${\ displaystyle L ^ {2} \ left (\ mathbb {R} / 2 \ pi \ right): = {\ mathcal {L}} ^ {2} \ left (\ mathbb {R} / 2 \ pi \ right ) / N}$

The image

${\ displaystyle \ left \ langle.,. \ right \ rangle: = {\ begin {cases} L ^ {2} \ left (\ mathbb {R} / 2 \ pi \ right) \ times L ^ {2} \ left (\ mathbb {R} / 2 \ pi \ right) & \ to \ mathbb {C} \\ ([f], [g]) & \ mapsto \ left \ langle f, g \ right \ rangle = {\ frac {1} {2 \ pi}} \ int _ {- \ pi} ^ {\ pi} f (t) {\ overline {g \ left (t \ right)}} \ mathrm {d} t \ end { cases}}}$

is therefore a positively definite Hermitian sesquilinear form. becomes a prehistoric dream. Since is complete, there is even a Hilbert space. ${\ displaystyle L ^ {2} \ left (\ mathbb {R} / 2 \ pi \ right)}$${\ displaystyle \ left \ langle.,. \ right \ rangle}$${\ displaystyle L ^ {2} \ left (\ mathbb {R} / 2 \ pi \ right)}$${\ displaystyle L ^ {2} \ left (\ mathbb {R} / 2 \ pi \ right)}$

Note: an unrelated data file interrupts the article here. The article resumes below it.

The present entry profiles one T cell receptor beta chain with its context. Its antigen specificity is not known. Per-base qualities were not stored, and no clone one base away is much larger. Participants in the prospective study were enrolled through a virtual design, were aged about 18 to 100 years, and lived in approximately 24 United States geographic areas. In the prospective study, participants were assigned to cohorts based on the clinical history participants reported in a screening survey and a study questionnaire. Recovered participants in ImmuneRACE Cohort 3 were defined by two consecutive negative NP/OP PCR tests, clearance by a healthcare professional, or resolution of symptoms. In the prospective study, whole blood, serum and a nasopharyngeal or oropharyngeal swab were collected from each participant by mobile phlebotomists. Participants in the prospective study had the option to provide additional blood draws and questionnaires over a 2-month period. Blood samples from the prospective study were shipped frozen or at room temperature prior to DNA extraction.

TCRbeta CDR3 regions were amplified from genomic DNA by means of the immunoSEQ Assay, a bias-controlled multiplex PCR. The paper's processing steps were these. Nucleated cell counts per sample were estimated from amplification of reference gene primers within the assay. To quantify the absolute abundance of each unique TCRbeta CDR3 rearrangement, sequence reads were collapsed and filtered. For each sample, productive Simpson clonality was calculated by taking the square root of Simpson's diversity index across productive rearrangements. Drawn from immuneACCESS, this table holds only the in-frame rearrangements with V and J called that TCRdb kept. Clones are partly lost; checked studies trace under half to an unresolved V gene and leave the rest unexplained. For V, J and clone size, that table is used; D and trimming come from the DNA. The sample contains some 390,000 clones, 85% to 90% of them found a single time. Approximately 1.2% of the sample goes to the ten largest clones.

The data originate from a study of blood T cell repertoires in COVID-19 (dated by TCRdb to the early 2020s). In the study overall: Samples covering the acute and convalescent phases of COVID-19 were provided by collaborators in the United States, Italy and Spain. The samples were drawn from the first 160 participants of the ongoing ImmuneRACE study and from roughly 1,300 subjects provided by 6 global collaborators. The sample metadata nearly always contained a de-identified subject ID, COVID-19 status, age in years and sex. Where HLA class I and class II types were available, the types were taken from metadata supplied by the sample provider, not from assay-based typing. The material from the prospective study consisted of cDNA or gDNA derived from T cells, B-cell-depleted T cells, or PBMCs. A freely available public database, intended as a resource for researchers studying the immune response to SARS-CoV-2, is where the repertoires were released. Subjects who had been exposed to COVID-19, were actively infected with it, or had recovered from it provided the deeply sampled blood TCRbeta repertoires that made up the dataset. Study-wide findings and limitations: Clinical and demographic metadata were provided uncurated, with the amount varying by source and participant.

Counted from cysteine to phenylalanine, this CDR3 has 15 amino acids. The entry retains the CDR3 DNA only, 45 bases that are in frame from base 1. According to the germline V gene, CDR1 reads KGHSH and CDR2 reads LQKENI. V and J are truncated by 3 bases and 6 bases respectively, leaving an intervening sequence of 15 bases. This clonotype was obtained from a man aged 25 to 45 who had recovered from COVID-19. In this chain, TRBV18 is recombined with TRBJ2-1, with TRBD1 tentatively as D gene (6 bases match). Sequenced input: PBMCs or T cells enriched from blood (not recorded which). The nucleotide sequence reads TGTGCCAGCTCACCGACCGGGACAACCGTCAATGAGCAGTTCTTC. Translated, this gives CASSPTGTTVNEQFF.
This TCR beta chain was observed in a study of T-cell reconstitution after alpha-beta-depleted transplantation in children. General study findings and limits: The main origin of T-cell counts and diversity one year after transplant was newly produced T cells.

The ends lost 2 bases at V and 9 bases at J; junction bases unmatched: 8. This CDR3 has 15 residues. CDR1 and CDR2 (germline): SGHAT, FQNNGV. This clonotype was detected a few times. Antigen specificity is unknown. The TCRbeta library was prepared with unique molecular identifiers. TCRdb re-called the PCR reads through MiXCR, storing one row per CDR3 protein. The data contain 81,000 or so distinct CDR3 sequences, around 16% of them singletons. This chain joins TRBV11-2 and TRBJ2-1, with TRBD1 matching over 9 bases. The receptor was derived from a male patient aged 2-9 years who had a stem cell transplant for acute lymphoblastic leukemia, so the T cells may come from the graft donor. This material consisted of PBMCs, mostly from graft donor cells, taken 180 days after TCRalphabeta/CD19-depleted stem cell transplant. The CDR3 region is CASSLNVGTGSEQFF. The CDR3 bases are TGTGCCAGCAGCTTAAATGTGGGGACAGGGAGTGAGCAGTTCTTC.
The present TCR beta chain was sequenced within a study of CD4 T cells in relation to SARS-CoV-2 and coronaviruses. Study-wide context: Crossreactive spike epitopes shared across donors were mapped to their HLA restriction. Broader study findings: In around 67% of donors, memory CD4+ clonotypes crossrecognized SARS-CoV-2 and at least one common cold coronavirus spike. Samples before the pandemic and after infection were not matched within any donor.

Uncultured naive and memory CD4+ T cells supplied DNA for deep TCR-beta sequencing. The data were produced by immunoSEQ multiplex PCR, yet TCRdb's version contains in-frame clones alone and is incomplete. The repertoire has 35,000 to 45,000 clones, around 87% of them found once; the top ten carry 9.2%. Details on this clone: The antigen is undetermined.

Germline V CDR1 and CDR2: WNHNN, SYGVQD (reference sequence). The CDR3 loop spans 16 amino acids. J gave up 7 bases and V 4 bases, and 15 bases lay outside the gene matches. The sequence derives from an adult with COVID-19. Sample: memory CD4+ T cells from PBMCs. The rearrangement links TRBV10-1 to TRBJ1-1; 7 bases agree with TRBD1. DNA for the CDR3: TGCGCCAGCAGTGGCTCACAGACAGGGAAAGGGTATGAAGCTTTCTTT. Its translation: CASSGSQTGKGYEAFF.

In the following, we will not make a strict distinction between the functions in and the remainder classes in . ${\ displaystyle {\ mathcal {L}} ^ {2} \ left (\ mathbb {R} / 2 \ pi \ right)}$${\ displaystyle L ^ {2} \ left (\ mathbb {R} / 2 \ pi \ right)}$

#### Orthonormal system

Now let's look at the crowd . (This amount is well defined because the function regarding. All is-periodic.) Because obviously true, generates a subspace of . Since the vectors in are linearly independent, is a basis of . therefore has dimension . ${\ displaystyle B = \ left \ {\ mathbf {e} _ {k}: \ mathbb {R} / 2 \ pi \ to \ mathbb {C}, t \ mapsto \ exp \ left (\ mathrm {i} kt \ right) \ mid k \ in \ mathbb {Z} \ right \}}$${\ displaystyle \ exp \ left (\ mathrm {i} kt \ right)}$${\ displaystyle t}$${\ displaystyle k \ in \ mathbb {Z}}$ ${\ displaystyle 2 \ pi}$${\ displaystyle B \ subseteq L ^ {2} \ left (\ mathbb {R} / 2 \ pi \ right)}$${\ displaystyle B}$${\ displaystyle W}$${\ displaystyle L ^ {2} \ left (\ mathbb {R} / 2 \ pi \ right)}$${\ displaystyle B}$${\ displaystyle B}$${\ displaystyle W}$${\ displaystyle W}$${\ displaystyle \ aleph _ {0}}$

The following applies to any two vectors : ${\ displaystyle \ mathbf {e} _ {k}, \ mathbf {e} _ {l} \ in B}$

${\ displaystyle \ langle \ mathbf {e} _ {k}, \ mathbf {e} _ {l} \ rangle = {\ begin {cases} 0 & {\ text {if}} k \ neq l \\ 1 & {\ text {if}} k = l \ end {cases}}}$

With regard to the inner product, there is an orthonormal basis of . ${\ displaystyle \ left \ langle.,. \ right \ rangle}$${\ displaystyle B}$${\ displaystyle W}$